Charlotte Huff
The deadliness of liver cancer is undisputed, but a growing body of data shows that too often, patients, and particularly those who are uninsured or nonwhite, miss out on earlier diagnosis and potentially life-saving surgery.
Jeremy Schafer
The breast cancer mortality rate in 2012 declined 49% compared with the expected baseline, and 63% of that reduction was from treatment drugs. You’d think that patients would take their cancer medicines no matter what. But when cost sharing reached between $100 and $500, the abandonment rate soared to 32%.
Richard Mark Kirkner
A federal bill would expand access to experimental treatments, but critics say right to try would take away FDA oversight and create a ‘Wild West.’ Meanwhile, most states’ right-to-try laws have gone unused.

News Wire

Scientists find new molecular target for developing safer pain medications
Drug used in combination with bortezomib, melphalan, and prednisone
Six states will also participate in the litigation
First drug approved to treat MS in patients as young as 10 years old
Are we seeing the beginning of the end of the independent physician? Between July 2015 and July 2016, U.S. hospitals bought up 5,000 independent physician practices. In 2012, about 14% of practices were owned by hospitals. Four years later, that percentage had more than doubled to 29%.
Eric Bender
The drugs often are more effective and have fewer side effects. The science—often just amazing. Medically, cancer treatment has never been in a better place. But are high prices making it unaffordable? Payers, providers, policymakers, and drugmakers themselves are wrestling with the issue. Meanwhile, many patients are being priced out of treatments that could save their lives.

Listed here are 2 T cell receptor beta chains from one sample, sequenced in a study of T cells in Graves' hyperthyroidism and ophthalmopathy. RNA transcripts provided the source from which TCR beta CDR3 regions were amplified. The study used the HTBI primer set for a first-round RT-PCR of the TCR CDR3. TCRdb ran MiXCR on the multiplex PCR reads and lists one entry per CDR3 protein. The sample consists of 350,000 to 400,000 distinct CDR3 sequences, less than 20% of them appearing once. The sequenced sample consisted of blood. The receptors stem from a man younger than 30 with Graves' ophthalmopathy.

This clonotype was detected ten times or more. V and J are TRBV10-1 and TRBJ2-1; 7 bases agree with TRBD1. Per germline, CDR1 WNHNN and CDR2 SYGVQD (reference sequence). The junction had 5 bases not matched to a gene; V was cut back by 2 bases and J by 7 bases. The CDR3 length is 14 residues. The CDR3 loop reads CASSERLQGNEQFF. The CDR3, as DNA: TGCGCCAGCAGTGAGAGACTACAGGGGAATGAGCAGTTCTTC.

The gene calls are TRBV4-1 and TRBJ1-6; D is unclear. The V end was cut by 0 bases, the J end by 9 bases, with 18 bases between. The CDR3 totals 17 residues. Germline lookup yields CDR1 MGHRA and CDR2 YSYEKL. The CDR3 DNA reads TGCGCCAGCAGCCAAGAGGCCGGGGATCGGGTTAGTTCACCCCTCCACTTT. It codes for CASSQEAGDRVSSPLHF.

Michael D. Dalzell
The architects of Medical Episode Spending Allowance benefits are radically reframing coverage as allowances for episodes of care and have a plan for engaging members in making better choices.

Miracles Aren’t Cheap: How Can the Health Care System Pay for New Cancer Treatments?

Lee Newcomer, MD, a former senior vice president at UnitedHealthcare puts it succinctly in our cover story: “We have a limited set of dollars.”

Take CAR-T therapies, for example. Our story shows just how financially perplexing this can get. The $475,000 one-time cost of Kymriah exceeds the cost for conventional chemotherapy by almost $330,000. It would also provide a child with about eight extra years of life on average. Who’s going to say “no?”

One way of dealing with price concerns is through indication-specific drug pricing. The idea is gaining steam, and an IMS report states that by 2020 most new oncology drugs will have three or more indications.

Does anyone have any solution about balancing cost, outcomes, and human decency?


June 11-12, 2018
June 11-12, 2018
June 11-12, 2018
June 17-18, 2018
Thomas Reinke
They take the brakes off the immune system so it attacks cancer cells. But many people don’t respond to checkpoint inhibitors, so researchers are looking for ways to defeat the resistance.
Cancer survivors were better able to afford care and did not see delays in treatment from 2010 through 2016, the years when the ACA was phased in. But researchers were unable to make a definite connection because many of the ACA’s coverage changes did not come about until January 2014.
Some hospitals are making house calls these days as they experiment with delivery of high-intensity care in people’s homes. Taking the hospital out of hospitalization might be safer and less expensive than conventional inpatient care. Median direct costs of the home patients were half that (52% lower) of the control patients who received conventional hospital care.